CoordinatorLayout also provides an layout_anchor attribute which, along with layout_anchorGravity, can be used to place floating views, such as the FloatingActionButton, relative to other views.

CoordinatorLayout and the app bar

The other main use case for the CoordinatorLayout concerns the app bar (formerly action bar) and scrolling techniques. You may already be using a Toolbar in your layout, allowing you to more easily customize the look and integration of that iconic part of an app with the rest of your layout. The Design library takes this to the next level: using an AppBarLayout allows your Toolbar and other views (such as tabs provided by TabLayout) to react to scroll events in a sibling view marked with a ScrollingViewBehavior. Therefore you can create a layout such as:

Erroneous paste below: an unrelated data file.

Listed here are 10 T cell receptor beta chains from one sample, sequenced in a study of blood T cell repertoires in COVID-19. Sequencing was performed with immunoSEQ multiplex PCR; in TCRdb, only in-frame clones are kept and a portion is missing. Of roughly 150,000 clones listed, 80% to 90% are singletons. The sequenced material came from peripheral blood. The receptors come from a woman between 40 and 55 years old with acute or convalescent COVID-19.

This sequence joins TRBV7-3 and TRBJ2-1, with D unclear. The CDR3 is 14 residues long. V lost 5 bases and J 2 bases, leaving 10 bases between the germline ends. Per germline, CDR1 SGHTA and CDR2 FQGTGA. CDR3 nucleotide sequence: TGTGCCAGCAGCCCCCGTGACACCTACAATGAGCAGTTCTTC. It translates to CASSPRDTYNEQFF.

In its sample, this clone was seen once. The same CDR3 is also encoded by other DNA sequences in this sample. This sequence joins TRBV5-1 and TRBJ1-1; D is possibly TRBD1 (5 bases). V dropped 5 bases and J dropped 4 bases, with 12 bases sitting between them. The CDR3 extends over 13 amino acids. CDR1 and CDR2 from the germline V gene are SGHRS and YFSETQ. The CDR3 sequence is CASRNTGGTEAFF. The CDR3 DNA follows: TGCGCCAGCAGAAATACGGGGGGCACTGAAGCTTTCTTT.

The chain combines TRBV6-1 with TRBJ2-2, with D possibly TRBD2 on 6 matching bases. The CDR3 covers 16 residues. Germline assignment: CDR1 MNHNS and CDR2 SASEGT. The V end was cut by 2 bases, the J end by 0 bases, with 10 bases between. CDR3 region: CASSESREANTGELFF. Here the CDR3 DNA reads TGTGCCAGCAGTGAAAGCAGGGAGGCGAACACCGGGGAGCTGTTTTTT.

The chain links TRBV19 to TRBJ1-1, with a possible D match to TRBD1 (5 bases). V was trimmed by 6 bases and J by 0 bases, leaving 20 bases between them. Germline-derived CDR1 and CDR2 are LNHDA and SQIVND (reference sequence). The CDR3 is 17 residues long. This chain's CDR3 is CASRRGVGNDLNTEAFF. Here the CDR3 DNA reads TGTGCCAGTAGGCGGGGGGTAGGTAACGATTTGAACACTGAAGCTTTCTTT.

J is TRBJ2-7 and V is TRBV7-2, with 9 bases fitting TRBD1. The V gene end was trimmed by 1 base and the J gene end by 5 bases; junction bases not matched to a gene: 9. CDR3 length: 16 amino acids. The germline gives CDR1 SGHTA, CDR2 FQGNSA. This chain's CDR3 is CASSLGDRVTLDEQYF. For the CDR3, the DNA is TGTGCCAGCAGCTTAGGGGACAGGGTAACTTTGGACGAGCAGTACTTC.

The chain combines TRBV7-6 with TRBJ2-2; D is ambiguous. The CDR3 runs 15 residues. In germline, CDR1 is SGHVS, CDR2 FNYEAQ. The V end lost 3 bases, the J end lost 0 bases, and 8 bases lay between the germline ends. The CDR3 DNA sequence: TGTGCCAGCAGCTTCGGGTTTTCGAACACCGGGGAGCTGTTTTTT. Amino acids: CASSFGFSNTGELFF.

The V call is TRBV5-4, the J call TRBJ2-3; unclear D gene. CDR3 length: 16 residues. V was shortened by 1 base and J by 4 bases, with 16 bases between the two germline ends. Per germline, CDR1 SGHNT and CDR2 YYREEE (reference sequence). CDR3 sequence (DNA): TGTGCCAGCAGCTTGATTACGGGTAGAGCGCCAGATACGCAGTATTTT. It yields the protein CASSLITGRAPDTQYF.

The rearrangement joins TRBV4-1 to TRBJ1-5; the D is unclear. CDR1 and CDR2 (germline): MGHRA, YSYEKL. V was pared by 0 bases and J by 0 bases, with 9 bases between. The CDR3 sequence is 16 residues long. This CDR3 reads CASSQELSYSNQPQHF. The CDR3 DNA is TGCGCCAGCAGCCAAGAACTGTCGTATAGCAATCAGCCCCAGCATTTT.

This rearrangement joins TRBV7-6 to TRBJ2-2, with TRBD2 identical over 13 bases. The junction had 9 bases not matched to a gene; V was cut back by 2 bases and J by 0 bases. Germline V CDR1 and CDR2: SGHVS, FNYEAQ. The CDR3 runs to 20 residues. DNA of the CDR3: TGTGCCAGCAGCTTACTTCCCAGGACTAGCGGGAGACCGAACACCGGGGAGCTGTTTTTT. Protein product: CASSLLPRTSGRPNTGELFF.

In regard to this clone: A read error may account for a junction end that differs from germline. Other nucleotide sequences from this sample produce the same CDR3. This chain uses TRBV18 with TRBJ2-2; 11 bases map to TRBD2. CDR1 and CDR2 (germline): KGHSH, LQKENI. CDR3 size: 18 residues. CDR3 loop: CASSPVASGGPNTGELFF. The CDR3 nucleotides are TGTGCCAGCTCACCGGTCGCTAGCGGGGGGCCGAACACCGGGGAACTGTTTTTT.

<android.support.design.widget.CoordinatorLayout
        xmlns:android="http://schemas.android.com/apk/res/android"
        xmlns:app="http://schemas.android.com/apk/res-auto"
        android:layout_width="match_parent"
        android:layout_height="match_parent">
     
     <! -- Your Scrollable View -->
    <android.support.v7.widget.RecyclerView
            android:layout_width="match_parent"
            android:layout_height="match_parent"
            app:layout_behavior="@string/appbar_scrolling_view_behavior" />

    <android.support.design.widget.AppBarLayout
            android:layout_width="match_parent"
            android:layout_height="wrap_content">
   <android.support.v7.widget.Toolbar
                  ...
                  app:layout_scrollFlags="scroll|enterAlways">

        <android.support.design.widget.TabLayout
                  ...
                  app:layout_scrollFlags="scroll|enterAlways">
     </android.support.design.widget.AppBarLayout>